Throughout DCIH are posters from the "Celebrate People's History" project. These posters are rooted in the do-it-yourself tradition of mass-produced political propaganda. In contrast to propaganda imagery, the Celebrate People's History posters embody themes of inclusion, community, and a do-it-together approach to producing content and imagery. These posters tell the stories of underdogs, those individuals and groups helping to move forward the collective struggle of humanity to create a more just world. This on-going project is organized and curated by Josh MacPhee. For twenty years, over 130 different posters have been displayed on the streets of more that a dozen cities representing over 150 artists and writers. In Fall 2020, the GVSU Art Gallery hosted an exhibition of 117 Celebrate People's History posters and are now part of the GVSU permanent art collection, on view in multiple campus buildings.
Also on display are GVSU alum Kate Malburg's collaborative photographic portraits of teenagers from Muskegon, MI. These images were first exhibited in a show organized by nonprofit Community enCompass' Youth Empowerment Project (YEP) after Malburg's internship there. The photographs are both complex and straight-forward. They spark questions of social criticism, teen homelessness, racism, and mental health. For Malburg, GVSU class of '19, the main goal of her internship project was to give local teens a voice and a platform to express their concerns.
Just outside the Frey Foundation Learning Commons are two acrylic paintings by artist Rosie Lee (Marcello Pope). These paintings, titled "Barbershop Talk" and "Corner Store" highlight the history and culture of Black communities and neighborhood institutions. To learn more about Rosie Lee and his creative process visit gvsu.edu/artgallery/rosieleeinterview.
Left: Kate Malburg, One Job Should Be Enough, digital photograph, 2018, 2019.44.4
Middle: Jen Cartwright, Celebrate People's History: ADAPT, 2 color offset printed poster, 2006, 2020.23.18
Right: Valerie Wojo, 1,679 Days...And Counting: They Call This Pure Michigan, But We've Been Pure Poisoned., digital photography, 2018, 2018.90.1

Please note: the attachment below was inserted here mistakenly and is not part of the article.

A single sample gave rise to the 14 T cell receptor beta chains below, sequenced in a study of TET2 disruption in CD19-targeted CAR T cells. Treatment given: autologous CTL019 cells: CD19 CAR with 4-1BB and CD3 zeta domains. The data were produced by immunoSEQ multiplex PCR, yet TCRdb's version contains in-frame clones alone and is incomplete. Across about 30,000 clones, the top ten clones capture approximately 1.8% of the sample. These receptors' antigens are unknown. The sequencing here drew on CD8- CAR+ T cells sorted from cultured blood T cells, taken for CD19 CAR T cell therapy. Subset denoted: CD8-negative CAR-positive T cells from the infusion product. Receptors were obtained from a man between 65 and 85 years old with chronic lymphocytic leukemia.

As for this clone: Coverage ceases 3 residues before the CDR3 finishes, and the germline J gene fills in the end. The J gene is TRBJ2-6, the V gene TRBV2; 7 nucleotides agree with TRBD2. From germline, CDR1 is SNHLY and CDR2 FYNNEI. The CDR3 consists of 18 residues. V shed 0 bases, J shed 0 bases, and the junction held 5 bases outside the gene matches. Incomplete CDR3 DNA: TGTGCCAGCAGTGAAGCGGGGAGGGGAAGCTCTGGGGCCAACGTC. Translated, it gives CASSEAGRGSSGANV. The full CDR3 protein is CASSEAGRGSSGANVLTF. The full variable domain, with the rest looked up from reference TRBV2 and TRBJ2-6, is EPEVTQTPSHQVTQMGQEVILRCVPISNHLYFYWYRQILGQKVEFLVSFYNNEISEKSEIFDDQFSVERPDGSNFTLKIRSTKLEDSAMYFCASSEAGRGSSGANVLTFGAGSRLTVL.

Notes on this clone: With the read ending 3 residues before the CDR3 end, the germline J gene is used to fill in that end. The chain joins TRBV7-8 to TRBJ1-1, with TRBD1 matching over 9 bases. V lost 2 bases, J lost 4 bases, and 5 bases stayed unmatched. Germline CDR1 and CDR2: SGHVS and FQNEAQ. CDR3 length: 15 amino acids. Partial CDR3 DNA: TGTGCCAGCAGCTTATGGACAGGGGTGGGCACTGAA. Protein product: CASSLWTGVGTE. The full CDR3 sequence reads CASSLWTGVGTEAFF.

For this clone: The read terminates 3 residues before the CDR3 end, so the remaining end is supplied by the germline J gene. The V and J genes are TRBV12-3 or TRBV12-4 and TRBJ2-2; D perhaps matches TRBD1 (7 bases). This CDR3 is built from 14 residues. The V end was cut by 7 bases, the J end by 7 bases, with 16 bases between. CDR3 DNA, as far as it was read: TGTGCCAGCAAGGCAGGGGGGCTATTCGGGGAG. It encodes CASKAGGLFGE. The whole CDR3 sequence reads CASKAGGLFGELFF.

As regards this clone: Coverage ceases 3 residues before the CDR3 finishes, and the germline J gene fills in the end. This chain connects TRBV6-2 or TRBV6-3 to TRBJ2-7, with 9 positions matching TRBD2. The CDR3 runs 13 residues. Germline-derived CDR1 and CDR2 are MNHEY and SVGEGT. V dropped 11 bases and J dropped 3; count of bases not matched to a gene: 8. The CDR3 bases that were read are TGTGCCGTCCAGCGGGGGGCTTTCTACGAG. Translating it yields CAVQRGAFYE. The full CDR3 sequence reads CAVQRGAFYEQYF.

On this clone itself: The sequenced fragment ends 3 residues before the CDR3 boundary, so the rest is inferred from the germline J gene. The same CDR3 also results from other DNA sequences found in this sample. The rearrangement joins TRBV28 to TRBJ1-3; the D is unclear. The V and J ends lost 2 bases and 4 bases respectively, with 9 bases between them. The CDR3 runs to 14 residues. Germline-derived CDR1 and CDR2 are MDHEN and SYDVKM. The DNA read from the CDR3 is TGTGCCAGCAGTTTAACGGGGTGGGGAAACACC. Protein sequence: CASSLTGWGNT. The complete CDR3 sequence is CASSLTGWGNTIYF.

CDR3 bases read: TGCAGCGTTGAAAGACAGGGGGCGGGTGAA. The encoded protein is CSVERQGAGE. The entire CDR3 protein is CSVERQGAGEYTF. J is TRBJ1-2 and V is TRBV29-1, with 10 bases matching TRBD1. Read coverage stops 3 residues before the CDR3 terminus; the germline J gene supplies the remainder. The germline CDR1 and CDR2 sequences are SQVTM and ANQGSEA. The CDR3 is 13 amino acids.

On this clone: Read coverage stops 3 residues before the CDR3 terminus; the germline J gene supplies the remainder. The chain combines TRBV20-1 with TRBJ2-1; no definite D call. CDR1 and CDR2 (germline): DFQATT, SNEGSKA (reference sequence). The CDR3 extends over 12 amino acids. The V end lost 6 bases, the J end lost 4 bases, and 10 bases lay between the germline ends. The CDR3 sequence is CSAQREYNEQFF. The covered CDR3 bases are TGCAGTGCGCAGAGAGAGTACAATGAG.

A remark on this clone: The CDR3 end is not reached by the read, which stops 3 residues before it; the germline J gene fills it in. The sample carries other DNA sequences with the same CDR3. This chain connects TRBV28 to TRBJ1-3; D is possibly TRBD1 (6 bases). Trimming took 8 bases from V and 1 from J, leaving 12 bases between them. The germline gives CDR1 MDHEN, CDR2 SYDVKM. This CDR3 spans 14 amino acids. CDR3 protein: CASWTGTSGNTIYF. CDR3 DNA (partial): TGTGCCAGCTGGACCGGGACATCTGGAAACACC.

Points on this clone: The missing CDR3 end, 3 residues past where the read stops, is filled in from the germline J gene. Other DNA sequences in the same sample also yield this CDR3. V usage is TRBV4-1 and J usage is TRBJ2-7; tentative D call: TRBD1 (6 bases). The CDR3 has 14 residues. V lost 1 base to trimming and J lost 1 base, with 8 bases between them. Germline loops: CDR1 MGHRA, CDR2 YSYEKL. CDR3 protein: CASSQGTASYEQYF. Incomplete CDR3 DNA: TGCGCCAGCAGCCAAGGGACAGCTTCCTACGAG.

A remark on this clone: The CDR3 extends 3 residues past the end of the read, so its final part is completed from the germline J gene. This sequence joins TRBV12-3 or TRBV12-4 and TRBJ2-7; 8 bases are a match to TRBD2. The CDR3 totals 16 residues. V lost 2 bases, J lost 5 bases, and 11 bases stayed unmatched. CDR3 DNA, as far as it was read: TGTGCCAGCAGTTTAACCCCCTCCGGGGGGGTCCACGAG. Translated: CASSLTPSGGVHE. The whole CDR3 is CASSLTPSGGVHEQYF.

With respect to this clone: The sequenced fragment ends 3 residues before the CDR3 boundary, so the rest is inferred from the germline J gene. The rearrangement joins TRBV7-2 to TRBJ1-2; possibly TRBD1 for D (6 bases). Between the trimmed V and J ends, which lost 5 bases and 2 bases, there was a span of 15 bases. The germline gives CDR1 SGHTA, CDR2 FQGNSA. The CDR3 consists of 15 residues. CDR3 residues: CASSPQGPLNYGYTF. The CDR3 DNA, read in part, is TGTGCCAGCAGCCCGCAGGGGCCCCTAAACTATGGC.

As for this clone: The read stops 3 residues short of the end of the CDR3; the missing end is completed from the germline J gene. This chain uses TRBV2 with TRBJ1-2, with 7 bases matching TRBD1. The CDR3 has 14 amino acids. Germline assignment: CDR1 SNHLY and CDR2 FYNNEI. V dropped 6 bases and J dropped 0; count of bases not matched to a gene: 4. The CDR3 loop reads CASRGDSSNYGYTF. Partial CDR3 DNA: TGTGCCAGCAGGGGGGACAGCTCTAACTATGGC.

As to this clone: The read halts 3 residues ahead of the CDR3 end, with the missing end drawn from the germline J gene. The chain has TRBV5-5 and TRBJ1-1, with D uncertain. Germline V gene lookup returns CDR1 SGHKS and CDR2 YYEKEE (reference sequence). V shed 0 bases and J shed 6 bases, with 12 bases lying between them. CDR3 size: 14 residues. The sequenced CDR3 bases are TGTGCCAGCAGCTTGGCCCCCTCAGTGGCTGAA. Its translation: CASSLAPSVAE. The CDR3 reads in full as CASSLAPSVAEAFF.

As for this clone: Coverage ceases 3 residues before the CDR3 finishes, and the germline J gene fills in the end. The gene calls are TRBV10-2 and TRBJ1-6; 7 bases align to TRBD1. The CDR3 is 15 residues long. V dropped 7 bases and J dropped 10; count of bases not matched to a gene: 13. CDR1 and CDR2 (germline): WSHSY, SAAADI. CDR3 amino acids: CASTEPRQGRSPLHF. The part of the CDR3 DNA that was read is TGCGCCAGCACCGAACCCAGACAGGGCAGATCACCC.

Art Selection Process
The GVSU Art Gallery formed advisory committees to discuss the type of artwork that would relate to and support the academic programs in DCIH. The committees included representatives from Kirkhof College of Nursing, College of Health Professions, and School of Computing. Additionally, representatives from the Office of the President, Office of the Provost, Dean of University Libraries, and Facilities Planning participated. Through discovery meetings and discussions, committee members identified core themes and concepts desirable in the artwork in DCIH. Those themes and concepts are collected in the word cloud pictured here. This word cloud became a touch-stone in the process of selecting art; ensuring that all works of art in DCIH uphold these core values.
Additional support was provided by sub-committees; one comprised of GVSU Art Gallery staff and another of University Development staff. Through the involvement of University Development, two significant works of art were acquired by the GVSU art collection; Dale Chihuly's "Lake Blue and Opaline Persian Chandelier," and Jo Hormuth's "The Big Picture (Sestina)," both on level one of DCIH inside the massive two-story study commons.
Art on Campus
For more information about the artwork selection and installation process at the DeVos Center for Interprofessional Health or other buildings on campus, please contact Art Gallery Project Manager, Alison Christensen; firstname.lastname@example.org.
University Art Collection
For questions related to any artwork in the University Art Collection, in storage or on view, please contact our Collections Manager, Nicole Webb; email@example.com.
For questions about integrating artwork into curriculum, please contact our UX/Learning Manager, Amanda Rainey; firstname.lastname@example.org.